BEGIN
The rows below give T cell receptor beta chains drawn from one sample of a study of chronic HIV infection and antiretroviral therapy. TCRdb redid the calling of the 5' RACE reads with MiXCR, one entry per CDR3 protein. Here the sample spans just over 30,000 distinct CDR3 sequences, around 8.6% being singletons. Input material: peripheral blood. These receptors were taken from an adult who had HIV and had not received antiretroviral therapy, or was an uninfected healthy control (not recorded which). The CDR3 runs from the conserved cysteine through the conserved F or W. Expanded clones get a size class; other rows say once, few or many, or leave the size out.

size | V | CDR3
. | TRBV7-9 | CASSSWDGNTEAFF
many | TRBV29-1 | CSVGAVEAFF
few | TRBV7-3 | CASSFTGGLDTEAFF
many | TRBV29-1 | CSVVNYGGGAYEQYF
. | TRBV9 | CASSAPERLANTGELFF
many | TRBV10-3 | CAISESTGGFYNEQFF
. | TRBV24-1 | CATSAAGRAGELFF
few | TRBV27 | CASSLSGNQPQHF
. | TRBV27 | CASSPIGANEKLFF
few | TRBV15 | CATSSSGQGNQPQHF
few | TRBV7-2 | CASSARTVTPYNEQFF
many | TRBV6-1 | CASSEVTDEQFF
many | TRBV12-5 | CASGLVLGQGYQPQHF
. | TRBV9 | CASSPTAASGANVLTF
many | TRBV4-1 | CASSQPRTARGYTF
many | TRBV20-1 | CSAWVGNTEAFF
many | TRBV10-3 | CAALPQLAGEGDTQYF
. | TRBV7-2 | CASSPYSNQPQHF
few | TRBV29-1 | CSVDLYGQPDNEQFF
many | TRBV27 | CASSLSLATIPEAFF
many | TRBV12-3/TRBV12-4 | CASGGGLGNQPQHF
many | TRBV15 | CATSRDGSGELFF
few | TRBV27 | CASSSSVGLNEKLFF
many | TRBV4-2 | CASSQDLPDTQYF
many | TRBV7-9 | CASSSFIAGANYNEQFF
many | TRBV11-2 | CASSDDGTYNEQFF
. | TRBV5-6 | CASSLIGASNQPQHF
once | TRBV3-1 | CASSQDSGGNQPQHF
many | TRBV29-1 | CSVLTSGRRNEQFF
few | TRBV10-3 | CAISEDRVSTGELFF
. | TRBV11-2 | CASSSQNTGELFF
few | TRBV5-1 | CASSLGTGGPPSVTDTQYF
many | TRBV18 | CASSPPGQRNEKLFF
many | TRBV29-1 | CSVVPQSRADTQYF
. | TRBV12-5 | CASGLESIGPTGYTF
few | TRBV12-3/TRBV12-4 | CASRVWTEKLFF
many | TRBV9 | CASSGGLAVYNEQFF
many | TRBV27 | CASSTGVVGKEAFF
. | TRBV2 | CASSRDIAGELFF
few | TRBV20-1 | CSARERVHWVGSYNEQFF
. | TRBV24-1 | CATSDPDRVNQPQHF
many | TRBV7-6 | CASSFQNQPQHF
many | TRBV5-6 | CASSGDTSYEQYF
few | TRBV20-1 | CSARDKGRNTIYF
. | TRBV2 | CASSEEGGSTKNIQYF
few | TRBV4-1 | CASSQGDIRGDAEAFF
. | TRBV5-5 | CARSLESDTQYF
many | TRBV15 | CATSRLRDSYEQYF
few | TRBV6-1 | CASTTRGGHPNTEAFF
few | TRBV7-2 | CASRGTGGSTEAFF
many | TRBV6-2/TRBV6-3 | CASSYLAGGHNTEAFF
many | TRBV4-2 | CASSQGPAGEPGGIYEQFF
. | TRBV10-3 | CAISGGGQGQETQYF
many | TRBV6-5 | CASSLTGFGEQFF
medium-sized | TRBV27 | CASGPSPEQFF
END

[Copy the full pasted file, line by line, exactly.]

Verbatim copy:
The rows below give T cell receptor beta chains drawn from one sample of a study of chronic HIV infection and antiretroviral therapy. TCRdb redid the calling of the 5' RACE reads with MiXCR, one entry per CDR3 protein. Here the sample spans just over 30,000 distinct CDR3 sequences, around 8.6% being singletons. Input material: peripheral blood. These receptors were taken from an adult who had HIV and had not received antiretroviral therapy, or was an uninfected healthy control (not recorded which). The CDR3 runs from the conserved cysteine through the conserved F or W. Expanded clones get a size class; other rows say once, few or many, or leave the size out.

size | V | CDR3
. | TRBV7-9 | CASSSWDGNTEAFF
many | TRBV29-1 | CSVGAVEAFF
few | TRBV7-3 | CASSFTGGLDTEAFF
many | TRBV29-1 | CSVVNYGGGAYEQYF
. | TRBV9 | CASSAPERLANTGELFF
many | TRBV10-3 | CAISESTGGFYNEQFF
. | TRBV24-1 | CATSAAGRAGELFF
few | TRBV27 | CASSLSGNQPQHF
. | TRBV27 | CASSPIGANEKLFF
few | TRBV15 | CATSSSGQGNQPQHF
few | TRBV7-2 | CASSARTVTPYNEQFF
many | TRBV6-1 | CASSEVTDEQFF
many | TRBV12-5 | CASGLVLGQGYQPQHF
. | TRBV9 | CASSPTAASGANVLTF
many | TRBV4-1 | CASSQPRTARGYTF
many | TRBV20-1 | CSAWVGNTEAFF
many | TRBV10-3 | CAALPQLAGEGDTQYF
. | TRBV7-2 | CASSPYSNQPQHF
few | TRBV29-1 | CSVDLYGQPDNEQFF
many | TRBV27 | CASSLSLATIPEAFF
many | TRBV12-3/TRBV12-4 | CASGGGLGNQPQHF
many | TRBV15 | CATSRDGSGELFF
few | TRBV27 | CASSSSVGLNEKLFF
many | TRBV4-2 | CASSQDLPDTQYF
many | TRBV7-9 | CASSSFIAGANYNEQFF
many | TRBV11-2 | CASSDDGTYNEQFF
. | TRBV5-6 | CASSLIGASNQPQHF
once | TRBV3-1 | CASSQDSGGNQPQHF
many | TRBV29-1 | CSVLTSGRRNEQFF
few | TRBV10-3 | CAISEDRVSTGELFF
. | TRBV11-2 | CASSSQNTGELFF
few | TRBV5-1 | CASSLGTGGPPSVTDTQYF
many | TRBV18 | CASSPPGQRNEKLFF
many | TRBV29-1 | CSVVPQSRADTQYF
. | TRBV12-5 | CASGLESIGPTGYTF
few | TRBV12-3/TRBV12-4 | CASRVWTEKLFF
many | TRBV9 | CASSGGLAVYNEQFF
many | TRBV27 | CASSTGVVGKEAFF
. | TRBV2 | CASSRDIAGELFF
few | TRBV20-1 | CSARERVHWVGSYNEQFF
. | TRBV24-1 | CATSDPDRVNQPQHF
many | TRBV7-6 | CASSFQNQPQHF
many | TRBV5-6 | CASSGDTSYEQYF
few | TRBV20-1 | CSARDKGRNTIYF
. | TRBV2 | CASSEEGGSTKNIQYF
few | TRBV4-1 | CASSQGDIRGDAEAFF
. | TRBV5-5 | CARSLESDTQYF
many | TRBV15 | CATSRLRDSYEQYF
few | TRBV6-1 | CASTTRGGHPNTEAFF
few | TRBV7-2 | CASRGTGGSTEAFF
many | TRBV6-2/TRBV6-3 | CASSYLAGGHNTEAFF
many | TRBV4-2 | CASSQGPAGEPGGIYEQFF
. | TRBV10-3 | CAISGGGQGQETQYF
many | TRBV6-5 | CASSLTGFGEQFF
medium-sized | TRBV27 | CASGPSPEQFF